‘Elusive and cryptic’ swamp creature spotted for the first time in Singapore

Lurking beneath the surface of a swamp in Singapore, a creative lived undetected. Decade after decade through survey after survey, the animal eluded researchers. Not anymore.

Tan Zhi Wan and Elysia Toh were surveying the Nee Soon Swamp Forest in central Singapore for decapods, a crustacean group that includes crabs and lobsters, when another “unidentified” animal caught their eye, the Lee Kong Chian Natural History Museum said in a Tuesday, March 14, news release.

The pair of researchers didn’t have a permit to collect the creature, so they photographed it and let it go, museum officials said. Intrigued, they began researching the animal.

Returning to the swamp, the scientists placed traps baited with chicken sausage to lure the creature back, according to a study published March 3 in the Raffles Bulletin of Zoology.

Their efforts were successful. The researchers identified the “elusive and cryptic” animal as a “poorly known” species of catfish: the Encheloclarias kelioides catfish, the study said.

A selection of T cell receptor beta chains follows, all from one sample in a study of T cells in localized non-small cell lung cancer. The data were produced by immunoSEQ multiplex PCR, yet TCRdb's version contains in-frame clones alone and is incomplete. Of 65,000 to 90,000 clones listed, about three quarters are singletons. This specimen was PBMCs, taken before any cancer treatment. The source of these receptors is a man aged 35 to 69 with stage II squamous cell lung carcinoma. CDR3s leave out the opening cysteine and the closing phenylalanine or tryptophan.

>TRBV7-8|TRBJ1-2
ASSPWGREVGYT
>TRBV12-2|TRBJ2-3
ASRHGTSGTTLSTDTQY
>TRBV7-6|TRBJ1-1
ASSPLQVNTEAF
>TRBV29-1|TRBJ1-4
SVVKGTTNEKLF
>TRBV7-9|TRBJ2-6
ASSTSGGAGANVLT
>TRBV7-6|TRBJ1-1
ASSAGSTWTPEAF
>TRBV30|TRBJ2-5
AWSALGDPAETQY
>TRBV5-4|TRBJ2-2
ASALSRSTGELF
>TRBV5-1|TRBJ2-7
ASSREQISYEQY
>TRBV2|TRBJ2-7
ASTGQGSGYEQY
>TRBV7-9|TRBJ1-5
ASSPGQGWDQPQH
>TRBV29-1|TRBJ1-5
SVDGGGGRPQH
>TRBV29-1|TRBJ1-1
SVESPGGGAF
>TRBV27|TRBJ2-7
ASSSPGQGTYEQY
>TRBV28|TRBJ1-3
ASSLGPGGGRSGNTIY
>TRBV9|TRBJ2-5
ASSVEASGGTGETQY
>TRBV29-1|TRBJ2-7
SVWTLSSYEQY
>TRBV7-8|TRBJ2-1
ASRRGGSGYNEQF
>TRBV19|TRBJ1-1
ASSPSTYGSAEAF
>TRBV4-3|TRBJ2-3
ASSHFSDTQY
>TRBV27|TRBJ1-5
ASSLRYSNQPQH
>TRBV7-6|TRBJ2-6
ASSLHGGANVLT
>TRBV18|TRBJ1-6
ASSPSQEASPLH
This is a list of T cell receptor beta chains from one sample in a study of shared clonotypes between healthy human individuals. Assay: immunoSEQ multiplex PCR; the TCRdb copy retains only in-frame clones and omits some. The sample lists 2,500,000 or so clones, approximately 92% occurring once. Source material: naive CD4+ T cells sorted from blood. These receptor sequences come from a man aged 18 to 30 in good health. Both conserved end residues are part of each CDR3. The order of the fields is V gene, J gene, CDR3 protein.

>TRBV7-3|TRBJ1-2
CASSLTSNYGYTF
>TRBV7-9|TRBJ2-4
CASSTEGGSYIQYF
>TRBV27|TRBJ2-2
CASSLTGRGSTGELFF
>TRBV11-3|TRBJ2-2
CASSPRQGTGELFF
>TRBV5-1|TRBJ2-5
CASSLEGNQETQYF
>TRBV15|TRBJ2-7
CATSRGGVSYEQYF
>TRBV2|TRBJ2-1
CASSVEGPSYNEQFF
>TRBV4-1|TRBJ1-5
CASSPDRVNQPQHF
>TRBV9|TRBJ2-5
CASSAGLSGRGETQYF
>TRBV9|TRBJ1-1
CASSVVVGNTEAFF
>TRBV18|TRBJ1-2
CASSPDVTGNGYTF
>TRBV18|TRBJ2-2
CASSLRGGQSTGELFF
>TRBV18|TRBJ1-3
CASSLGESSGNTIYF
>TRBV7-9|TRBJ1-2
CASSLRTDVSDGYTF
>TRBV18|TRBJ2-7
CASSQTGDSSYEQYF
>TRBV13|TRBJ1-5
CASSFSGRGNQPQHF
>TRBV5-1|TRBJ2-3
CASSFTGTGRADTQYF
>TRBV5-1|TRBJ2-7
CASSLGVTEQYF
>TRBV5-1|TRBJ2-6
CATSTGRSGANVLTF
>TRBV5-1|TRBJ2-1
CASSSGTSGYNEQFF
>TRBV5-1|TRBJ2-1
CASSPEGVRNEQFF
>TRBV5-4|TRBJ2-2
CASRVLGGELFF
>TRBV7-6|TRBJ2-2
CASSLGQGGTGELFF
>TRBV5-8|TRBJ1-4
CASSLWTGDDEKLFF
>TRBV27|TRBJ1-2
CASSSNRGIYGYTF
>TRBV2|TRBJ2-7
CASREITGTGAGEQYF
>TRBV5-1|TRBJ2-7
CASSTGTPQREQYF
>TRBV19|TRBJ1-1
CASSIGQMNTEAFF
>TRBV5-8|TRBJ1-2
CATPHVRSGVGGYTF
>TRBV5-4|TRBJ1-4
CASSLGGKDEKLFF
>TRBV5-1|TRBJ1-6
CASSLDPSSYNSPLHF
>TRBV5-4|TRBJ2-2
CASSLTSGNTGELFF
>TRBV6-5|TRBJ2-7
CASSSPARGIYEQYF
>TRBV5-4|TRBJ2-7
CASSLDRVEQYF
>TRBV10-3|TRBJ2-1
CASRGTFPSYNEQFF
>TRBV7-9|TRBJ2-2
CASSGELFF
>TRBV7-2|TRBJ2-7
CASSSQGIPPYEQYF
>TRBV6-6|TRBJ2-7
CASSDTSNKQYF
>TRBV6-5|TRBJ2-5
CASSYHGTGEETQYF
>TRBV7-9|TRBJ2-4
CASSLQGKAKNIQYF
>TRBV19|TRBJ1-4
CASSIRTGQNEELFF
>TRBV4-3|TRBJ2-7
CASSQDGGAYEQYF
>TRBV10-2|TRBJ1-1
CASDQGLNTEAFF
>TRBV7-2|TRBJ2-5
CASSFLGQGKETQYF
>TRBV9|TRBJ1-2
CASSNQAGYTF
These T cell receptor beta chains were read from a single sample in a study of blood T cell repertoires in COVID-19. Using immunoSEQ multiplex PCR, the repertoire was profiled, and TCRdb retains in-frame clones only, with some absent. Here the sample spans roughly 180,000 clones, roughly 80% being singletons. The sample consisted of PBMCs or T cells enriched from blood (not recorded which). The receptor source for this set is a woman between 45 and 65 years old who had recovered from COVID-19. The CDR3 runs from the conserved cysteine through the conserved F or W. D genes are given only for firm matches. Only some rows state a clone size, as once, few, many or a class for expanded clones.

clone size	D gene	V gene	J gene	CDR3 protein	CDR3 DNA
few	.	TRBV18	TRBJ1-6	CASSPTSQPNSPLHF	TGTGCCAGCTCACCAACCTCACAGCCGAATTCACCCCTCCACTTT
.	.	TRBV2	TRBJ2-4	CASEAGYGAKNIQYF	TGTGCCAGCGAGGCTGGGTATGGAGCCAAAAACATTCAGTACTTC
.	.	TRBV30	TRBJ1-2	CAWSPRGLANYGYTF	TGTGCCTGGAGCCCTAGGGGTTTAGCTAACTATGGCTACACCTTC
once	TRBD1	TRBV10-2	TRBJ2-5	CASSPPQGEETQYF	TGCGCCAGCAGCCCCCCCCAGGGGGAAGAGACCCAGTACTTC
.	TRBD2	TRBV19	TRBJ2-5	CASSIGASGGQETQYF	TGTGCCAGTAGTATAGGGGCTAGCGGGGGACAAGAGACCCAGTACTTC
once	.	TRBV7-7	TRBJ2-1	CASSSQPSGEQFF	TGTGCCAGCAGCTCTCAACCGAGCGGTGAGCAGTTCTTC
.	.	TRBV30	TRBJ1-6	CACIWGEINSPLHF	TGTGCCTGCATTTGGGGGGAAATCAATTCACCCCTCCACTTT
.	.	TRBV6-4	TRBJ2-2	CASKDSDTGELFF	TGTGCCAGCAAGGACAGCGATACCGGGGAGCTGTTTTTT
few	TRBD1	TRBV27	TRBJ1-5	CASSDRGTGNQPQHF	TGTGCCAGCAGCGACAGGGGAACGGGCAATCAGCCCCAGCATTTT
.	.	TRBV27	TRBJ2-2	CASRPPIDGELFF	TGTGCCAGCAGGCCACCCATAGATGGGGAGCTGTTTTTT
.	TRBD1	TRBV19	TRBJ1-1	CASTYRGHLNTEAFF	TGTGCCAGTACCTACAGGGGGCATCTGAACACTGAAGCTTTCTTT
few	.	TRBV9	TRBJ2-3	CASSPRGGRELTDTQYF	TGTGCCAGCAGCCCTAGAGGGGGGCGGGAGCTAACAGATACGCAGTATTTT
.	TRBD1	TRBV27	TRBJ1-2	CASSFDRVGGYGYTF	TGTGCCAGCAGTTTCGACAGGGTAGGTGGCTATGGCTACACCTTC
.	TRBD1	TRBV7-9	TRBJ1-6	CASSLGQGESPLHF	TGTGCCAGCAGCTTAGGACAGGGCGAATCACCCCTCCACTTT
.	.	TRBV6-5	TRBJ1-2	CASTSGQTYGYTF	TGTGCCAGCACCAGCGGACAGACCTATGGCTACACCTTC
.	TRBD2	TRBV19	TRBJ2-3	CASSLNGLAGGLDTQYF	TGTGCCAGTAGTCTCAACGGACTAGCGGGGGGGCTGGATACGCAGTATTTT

Live specimen of the catfish.
Live specimen of the catfish.

This species of catfish was only known to exist in freshwater peat swamps of Malaysia and Indonesia. The sighting at Nee Soon Swamp Forest was the first time the species had ever been found in SIngapore, researchers wrote.

The Encheloclarias kelioides catfish is a relatively small freshwater fish that lives deep within acidic swamp habitats, the study said. The animal is brown and grows to about 4 inches in length.

Preserved specimens of the catfish.
Preserved specimens of the catfish.

Researchers have routinely surveyed freshwater fish in Singapore since 1973, but the catfish went unnoticed, the authors wrote. After finding the fish in three different areas of the swamp, scientists have determined that the species is native to Singapore.

The animal’s preferred dense and hard-to-study habitat “may have helped it to lay low not just in Singapore, but also in Southeast Asia more generally,” museum officials said.

A stream where one of the catfish was found.
A stream where one of the catfish was found.

Although more sampling is required to understand the full range of this catfish, researchers recommended the fish be added to the red list of critically endangered species in Singapore, the release said. They also emphasized the “importance of conserving” the swamp forest.

Nee Soon Swamp Forest is part of the Central Catchment Nature Reserve near the center of Singapore, according to the country’s National Parks Board. Singapore is an island country composed of one city-state. It is south of Malaysia and north of Indonesia.

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